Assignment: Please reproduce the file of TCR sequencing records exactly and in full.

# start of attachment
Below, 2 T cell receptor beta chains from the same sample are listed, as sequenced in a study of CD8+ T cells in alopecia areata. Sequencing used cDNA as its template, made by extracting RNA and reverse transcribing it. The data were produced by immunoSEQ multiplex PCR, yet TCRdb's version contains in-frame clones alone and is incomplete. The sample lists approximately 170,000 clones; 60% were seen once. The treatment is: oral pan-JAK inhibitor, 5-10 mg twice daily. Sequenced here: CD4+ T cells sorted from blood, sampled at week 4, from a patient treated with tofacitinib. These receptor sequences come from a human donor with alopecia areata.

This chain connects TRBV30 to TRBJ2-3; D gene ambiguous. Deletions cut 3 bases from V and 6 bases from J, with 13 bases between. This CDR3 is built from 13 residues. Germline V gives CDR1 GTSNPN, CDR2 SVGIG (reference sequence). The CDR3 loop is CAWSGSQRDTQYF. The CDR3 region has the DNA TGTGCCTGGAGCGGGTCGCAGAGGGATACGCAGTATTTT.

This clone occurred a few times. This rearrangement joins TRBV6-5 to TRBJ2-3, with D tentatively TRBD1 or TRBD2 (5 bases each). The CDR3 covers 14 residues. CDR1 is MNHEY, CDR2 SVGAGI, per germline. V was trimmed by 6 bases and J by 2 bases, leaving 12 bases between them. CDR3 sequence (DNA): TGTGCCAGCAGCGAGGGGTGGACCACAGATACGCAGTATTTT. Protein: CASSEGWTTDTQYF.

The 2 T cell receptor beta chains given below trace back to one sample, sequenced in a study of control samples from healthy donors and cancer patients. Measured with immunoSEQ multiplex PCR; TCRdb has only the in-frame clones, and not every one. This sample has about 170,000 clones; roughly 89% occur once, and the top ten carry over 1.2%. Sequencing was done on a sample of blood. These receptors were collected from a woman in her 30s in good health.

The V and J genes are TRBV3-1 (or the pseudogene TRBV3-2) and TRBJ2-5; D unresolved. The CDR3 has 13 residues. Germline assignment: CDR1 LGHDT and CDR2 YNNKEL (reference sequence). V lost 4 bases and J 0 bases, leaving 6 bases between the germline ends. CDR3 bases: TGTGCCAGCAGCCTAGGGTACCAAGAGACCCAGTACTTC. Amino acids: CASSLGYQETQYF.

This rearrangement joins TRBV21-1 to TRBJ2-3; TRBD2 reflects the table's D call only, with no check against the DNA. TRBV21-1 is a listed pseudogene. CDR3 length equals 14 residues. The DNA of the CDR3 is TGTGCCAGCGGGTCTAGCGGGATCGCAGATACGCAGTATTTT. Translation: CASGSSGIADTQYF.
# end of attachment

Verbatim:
Below, 2 T cell receptor beta chains from the same sample are listed, as sequenced in a study of CD8+ T cells in alopecia areata. Sequencing used cDNA as its template, made by extracting RNA and reverse transcribing it. The data were produced by immunoSEQ multiplex PCR, yet TCRdb's version contains in-frame clones alone and is incomplete. The sample lists approximately 170,000 clones; 60% were seen once. The treatment is: oral pan-JAK inhibitor, 5-10 mg twice daily. Sequenced here: CD4+ T cells sorted from blood, sampled at week 4, from a patient treated with tofacitinib. These receptor sequences come from a human donor with alopecia areata.

This chain connects TRBV30 to TRBJ2-3; D gene ambiguous. Deletions cut 3 bases from V and 6 bases from J, with 13 bases between. This CDR3 is built from 13 residues. Germline V gives CDR1 GTSNPN, CDR2 SVGIG (reference sequence). The CDR3 loop is CAWSGSQRDTQYF. The CDR3 region has the DNA TGTGCCTGGAGCGGGTCGCAGAGGGATACGCAGTATTTT.

This clone occurred a few times. This rearrangement joins TRBV6-5 to TRBJ2-3, with D tentatively TRBD1 or TRBD2 (5 bases each). The CDR3 covers 14 residues. CDR1 is MNHEY, CDR2 SVGAGI, per germline. V was trimmed by 6 bases and J by 2 bases, leaving 12 bases between them. CDR3 sequence (DNA): TGTGCCAGCAGCGAGGGGTGGACCACAGATACGCAGTATTTT. Protein: CASSEGWTTDTQYF.

The 2 T cell receptor beta chains given below trace back to one sample, sequenced in a study of control samples from healthy donors and cancer patients. Measured with immunoSEQ multiplex PCR; TCRdb has only the in-frame clones, and not every one. This sample has about 170,000 clones; roughly 89% occur once, and the top ten carry over 1.2%. Sequencing was done on a sample of blood. These receptors were collected from a woman in her 30s in good health.

The V and J genes are TRBV3-1 (or the pseudogene TRBV3-2) and TRBJ2-5; D unresolved. The CDR3 has 13 residues. Germline assignment: CDR1 LGHDT and CDR2 YNNKEL (reference sequence). V lost 4 bases and J 0 bases, leaving 6 bases between the germline ends. CDR3 bases: TGTGCCAGCAGCCTAGGGTACCAAGAGACCCAGTACTTC. Amino acids: CASSLGYQETQYF.

This rearrangement joins TRBV21-1 to TRBJ2-3; TRBD2 reflects the table's D call only, with no check against the DNA. TRBV21-1 is a listed pseudogene. CDR3 length equals 14 residues. The DNA of the CDR3 is TGTGCCAGCGGGTCTAGCGGGATCGCAGATACGCAGTATTTT. Translation: CASGSSGIADTQYF.